Notre Dame freshman Braylon James' talents expand beyond the football field

Justin Frommer
South Bend Tribune
Senior Braylon James (14), a Notre Dame commit, and Stony Point work to stiff arm their way through Manor defenders Nov. 4 at Kelly Reeves Athletic Complex

SOUTH BEND — Why would a Texas high school football star come to Notre Dame and its cold Northern Indiana winters? For freshman wide receiver Braylon James, it feels like the right place to continue pursuit of his NFL dream.

But James, a four-star recruit from Round Rock, Texas, has goals off the football field, too. His also has a passion for music and writes and produces his own rap songs under the name "Brayu".

"(Music) is something that has always been a part of my life," James said last week at The Irish Athletics Center while talking to reporters.

Tom Noie:The old guy now one of the new guys in some ways for Notre Dame

Rated the No. 136 player in the 2023 recruiting class by 247sports, James said he's been making music since he was 6. It started from watching his uncle, who lived with him for a couple of years, making beats.

"Seeing him do that just got me fired (up)," James said. "I was in there trying to mimic what he was doing. I learned the ropes and it just progressed from there."

James, an early freshman enrollee for the Irish, started creating his own beats, learning how to use a studio software called "FruityLoops." He then began recording himself singing, something he had baseline experience with from attending church. But getting behind the microphone was a new experience — one he fell in love with.

Braylon James

Currently James has three songs, including a recent release titled "W" on Apple Music, and two on Spotify. He also has a SoundCloud account with a handful songs, as well as around 1,000 unreleased songs he's worked on over the years.

He joins a Notre Dame roster peppered with artistic talent. Freshman defensive linemen Devan Houston was a competitive dancer while his senior line mate Rylie Mills is a guitarist.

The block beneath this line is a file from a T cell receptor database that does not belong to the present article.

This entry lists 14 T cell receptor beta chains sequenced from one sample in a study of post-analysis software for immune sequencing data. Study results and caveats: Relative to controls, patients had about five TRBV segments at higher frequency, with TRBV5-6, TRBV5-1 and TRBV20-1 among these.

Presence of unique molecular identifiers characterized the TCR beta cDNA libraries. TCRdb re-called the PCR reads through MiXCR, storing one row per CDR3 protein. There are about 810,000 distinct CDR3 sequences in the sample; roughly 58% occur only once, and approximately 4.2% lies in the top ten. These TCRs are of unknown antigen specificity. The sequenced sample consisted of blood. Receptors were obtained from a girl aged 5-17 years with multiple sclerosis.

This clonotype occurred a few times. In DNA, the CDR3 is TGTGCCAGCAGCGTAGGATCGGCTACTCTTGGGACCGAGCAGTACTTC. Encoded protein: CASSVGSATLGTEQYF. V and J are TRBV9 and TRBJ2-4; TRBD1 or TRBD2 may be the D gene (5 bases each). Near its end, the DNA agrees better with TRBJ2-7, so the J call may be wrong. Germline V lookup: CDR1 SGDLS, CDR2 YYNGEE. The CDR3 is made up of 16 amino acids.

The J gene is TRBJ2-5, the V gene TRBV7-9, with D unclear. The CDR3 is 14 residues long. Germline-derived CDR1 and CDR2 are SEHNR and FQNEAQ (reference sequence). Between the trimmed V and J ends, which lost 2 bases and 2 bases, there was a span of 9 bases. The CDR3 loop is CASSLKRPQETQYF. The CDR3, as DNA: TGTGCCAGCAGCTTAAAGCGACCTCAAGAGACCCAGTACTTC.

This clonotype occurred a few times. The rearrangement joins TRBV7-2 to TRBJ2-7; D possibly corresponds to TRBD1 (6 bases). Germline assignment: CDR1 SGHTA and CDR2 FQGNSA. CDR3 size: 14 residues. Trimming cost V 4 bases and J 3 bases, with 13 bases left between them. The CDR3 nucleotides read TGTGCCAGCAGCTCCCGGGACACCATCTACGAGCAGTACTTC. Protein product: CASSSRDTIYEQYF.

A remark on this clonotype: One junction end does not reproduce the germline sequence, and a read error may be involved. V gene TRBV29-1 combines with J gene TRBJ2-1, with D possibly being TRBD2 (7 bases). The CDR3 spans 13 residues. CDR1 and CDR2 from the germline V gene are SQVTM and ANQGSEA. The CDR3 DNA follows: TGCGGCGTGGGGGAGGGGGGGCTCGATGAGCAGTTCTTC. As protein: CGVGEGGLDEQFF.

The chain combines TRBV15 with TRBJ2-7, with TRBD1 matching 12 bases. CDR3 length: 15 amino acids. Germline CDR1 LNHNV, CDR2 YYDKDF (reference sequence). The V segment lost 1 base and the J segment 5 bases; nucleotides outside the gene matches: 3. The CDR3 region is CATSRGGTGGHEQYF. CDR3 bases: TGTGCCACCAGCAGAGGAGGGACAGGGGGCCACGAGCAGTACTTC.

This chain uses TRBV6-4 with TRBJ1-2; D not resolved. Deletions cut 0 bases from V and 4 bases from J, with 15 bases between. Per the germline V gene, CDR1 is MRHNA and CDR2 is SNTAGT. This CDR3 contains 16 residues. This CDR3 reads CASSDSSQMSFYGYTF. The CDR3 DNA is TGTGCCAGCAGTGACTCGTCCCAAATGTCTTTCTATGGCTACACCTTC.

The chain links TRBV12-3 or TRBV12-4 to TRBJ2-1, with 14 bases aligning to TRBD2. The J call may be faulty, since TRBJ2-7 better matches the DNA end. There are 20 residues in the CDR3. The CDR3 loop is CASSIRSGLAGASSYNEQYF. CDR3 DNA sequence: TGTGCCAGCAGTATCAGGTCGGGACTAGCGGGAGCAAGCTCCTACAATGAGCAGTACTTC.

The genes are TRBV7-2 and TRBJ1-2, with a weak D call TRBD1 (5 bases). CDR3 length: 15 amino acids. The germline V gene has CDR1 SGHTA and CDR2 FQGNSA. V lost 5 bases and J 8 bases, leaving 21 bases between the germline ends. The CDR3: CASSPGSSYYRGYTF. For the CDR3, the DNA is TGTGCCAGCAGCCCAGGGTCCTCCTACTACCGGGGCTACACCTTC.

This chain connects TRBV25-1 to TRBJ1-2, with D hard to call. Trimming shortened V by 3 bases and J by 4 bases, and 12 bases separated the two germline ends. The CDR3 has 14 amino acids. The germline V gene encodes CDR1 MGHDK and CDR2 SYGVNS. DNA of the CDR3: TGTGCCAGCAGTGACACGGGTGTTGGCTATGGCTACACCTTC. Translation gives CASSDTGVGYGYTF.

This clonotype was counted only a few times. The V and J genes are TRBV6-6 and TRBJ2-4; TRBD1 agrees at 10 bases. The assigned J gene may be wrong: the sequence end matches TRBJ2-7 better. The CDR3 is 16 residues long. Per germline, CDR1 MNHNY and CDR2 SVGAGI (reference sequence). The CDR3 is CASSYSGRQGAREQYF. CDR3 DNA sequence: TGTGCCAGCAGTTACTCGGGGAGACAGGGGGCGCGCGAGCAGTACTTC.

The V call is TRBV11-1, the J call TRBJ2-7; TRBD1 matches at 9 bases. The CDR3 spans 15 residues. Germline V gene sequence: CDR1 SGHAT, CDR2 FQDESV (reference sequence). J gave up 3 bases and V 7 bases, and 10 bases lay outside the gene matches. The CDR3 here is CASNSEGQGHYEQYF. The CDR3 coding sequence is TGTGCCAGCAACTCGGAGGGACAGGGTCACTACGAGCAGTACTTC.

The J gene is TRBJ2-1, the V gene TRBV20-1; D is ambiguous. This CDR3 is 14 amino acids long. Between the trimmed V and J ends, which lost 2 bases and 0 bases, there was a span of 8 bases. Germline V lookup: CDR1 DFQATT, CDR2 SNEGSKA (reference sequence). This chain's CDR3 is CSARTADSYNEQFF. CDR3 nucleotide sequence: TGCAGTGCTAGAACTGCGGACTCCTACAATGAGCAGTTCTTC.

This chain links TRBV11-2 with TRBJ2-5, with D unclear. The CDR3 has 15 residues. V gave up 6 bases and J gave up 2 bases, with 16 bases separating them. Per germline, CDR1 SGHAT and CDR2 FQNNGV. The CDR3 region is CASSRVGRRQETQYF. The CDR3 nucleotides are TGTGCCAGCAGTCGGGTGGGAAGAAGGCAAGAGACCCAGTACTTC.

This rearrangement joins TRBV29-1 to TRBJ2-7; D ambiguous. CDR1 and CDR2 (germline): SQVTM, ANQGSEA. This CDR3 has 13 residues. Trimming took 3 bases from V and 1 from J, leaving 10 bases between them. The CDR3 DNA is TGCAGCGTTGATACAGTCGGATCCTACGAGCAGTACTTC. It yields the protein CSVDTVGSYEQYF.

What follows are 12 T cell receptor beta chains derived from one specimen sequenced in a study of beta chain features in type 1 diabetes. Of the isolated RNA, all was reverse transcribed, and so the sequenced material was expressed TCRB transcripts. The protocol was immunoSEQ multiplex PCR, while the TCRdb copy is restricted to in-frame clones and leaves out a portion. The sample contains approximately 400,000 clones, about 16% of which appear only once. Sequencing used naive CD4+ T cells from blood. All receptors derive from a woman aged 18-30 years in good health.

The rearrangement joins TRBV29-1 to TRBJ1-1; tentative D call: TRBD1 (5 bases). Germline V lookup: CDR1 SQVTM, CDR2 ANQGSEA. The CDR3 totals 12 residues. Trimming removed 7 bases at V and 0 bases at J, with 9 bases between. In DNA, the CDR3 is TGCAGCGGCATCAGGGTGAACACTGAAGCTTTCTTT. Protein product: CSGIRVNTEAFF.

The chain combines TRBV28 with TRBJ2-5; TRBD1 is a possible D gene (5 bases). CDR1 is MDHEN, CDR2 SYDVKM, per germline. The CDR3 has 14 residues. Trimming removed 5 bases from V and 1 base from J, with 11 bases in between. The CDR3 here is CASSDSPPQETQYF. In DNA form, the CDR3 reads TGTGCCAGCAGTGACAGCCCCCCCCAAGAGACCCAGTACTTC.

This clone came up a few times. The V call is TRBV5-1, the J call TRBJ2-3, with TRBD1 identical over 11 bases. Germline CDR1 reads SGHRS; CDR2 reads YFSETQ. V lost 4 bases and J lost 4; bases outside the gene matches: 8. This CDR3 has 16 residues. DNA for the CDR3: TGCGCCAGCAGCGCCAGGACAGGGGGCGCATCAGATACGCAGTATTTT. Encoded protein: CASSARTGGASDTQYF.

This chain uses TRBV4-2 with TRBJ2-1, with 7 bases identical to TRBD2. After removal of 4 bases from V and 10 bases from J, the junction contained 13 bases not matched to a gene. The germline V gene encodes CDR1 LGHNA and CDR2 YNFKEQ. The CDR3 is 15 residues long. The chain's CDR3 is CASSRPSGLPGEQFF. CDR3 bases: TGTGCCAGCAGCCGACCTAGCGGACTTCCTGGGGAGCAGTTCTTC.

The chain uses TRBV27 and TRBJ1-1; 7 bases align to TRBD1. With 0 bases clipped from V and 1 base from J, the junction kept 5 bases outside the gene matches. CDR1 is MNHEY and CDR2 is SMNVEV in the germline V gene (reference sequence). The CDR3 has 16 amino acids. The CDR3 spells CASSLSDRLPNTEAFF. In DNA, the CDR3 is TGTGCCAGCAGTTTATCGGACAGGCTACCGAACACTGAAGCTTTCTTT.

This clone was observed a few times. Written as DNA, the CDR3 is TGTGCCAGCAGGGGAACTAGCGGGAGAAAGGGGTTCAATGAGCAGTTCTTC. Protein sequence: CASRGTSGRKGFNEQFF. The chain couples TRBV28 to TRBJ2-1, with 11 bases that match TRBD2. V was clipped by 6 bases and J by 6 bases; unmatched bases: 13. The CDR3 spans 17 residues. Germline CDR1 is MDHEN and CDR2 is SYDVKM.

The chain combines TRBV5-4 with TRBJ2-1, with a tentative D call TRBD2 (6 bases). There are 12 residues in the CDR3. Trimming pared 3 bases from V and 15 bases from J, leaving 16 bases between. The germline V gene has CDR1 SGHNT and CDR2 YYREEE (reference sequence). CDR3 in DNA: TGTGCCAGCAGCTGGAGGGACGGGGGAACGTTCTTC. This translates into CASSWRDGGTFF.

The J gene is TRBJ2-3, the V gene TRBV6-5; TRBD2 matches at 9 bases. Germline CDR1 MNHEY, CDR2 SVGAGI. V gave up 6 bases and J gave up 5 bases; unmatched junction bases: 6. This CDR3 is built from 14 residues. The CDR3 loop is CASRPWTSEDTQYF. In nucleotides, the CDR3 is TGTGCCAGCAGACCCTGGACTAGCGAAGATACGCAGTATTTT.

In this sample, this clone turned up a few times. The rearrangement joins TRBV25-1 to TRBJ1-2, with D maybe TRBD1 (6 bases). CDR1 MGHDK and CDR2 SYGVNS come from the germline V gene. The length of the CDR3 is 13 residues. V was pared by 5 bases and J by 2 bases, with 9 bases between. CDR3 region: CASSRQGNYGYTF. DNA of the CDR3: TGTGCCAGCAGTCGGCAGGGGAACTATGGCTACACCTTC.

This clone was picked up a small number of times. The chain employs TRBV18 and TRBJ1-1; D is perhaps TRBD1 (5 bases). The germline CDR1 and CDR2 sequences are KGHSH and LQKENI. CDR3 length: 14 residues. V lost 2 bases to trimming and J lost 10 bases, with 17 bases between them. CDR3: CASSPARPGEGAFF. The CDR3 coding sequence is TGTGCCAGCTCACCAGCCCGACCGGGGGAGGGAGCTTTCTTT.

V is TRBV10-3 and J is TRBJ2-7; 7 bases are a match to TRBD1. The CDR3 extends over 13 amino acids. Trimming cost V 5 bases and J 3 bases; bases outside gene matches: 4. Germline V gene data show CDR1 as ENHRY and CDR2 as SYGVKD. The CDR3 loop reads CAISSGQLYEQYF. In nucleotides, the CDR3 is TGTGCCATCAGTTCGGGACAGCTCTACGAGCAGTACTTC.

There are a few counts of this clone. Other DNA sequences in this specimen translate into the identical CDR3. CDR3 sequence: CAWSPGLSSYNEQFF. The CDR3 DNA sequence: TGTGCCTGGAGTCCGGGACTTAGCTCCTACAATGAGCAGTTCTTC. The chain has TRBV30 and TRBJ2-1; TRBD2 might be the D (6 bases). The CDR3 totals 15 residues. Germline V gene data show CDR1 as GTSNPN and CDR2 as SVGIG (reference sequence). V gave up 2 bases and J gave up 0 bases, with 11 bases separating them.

James said it takes about an hour for him to finish a song, which includes writing his own lyrics that could range from whatever is on his mind, to real-life experiences.

"Hopefully I can start my own label," James said. "That is a dream goal of mine."

So is excelling on the football field, which is the main reason why he enrolled in January to begin his Notre Dame career.

Braylon James with a long catch for Stony Point in a district football game last September.

Joining James on campus a few months ago were two other 2023 class signees in four-star wideouts Rico Flores (Folsom, California) and Jaden Greathouse (Austin, Texas). As a trio, Notre Dame signed one of the more heralded wideout classes during this past recruiting cycle, after signing just one (Tobias Merriweather) in 2022.

"We all get to go through this process together," James said of arriving on campus early. "That's been the enjoyable part. …We are teaching each other plays and it is a great experience."

As a senior last fall at Stony Point High School, James caught 38 passes for 727 yards and five touchdowns while being named first team All-District 25 in class 6A.

Notre Dame also added three-star wideout Kaleb (KK) Smith, who has yet to arrive, in its 2023 class, as well as Virginia Tech transfer wideout Kaleb Smith to fill out a position group that lost just 309 receiving yards and three touchdowns from last season in Braden Lenzy's departure.

Knowing that, James has been preparing during winter workouts as if there is an opportunity to get on the field this spring, summer and fall, working at the "X" position behind Smith and Deion Colzie.

He's also worked on his 6-foot-2 frame, gaining 15 pounds since arriving on campus at 180, and has been spending countless hours learning the playbook from wide receiver coach Chansi Stuckey, who spurned a potential NFL opening to stay in South Bend.

"(Stuckey) has always been a role model since the start of recruiting process," James said. "He's somebody I can trust and rely on in terms of knowing the game of football."

Potentially sooner than later, the Irish will have that same trust in James to make plays as a young wideout. In the short time he's been in the program, James has certainly made his presence known, both on and off the field.

"They are definitely on the higher end of songs played in the locker room before and after workouts," Kaleb Smith said of James' music. "He has a great voice."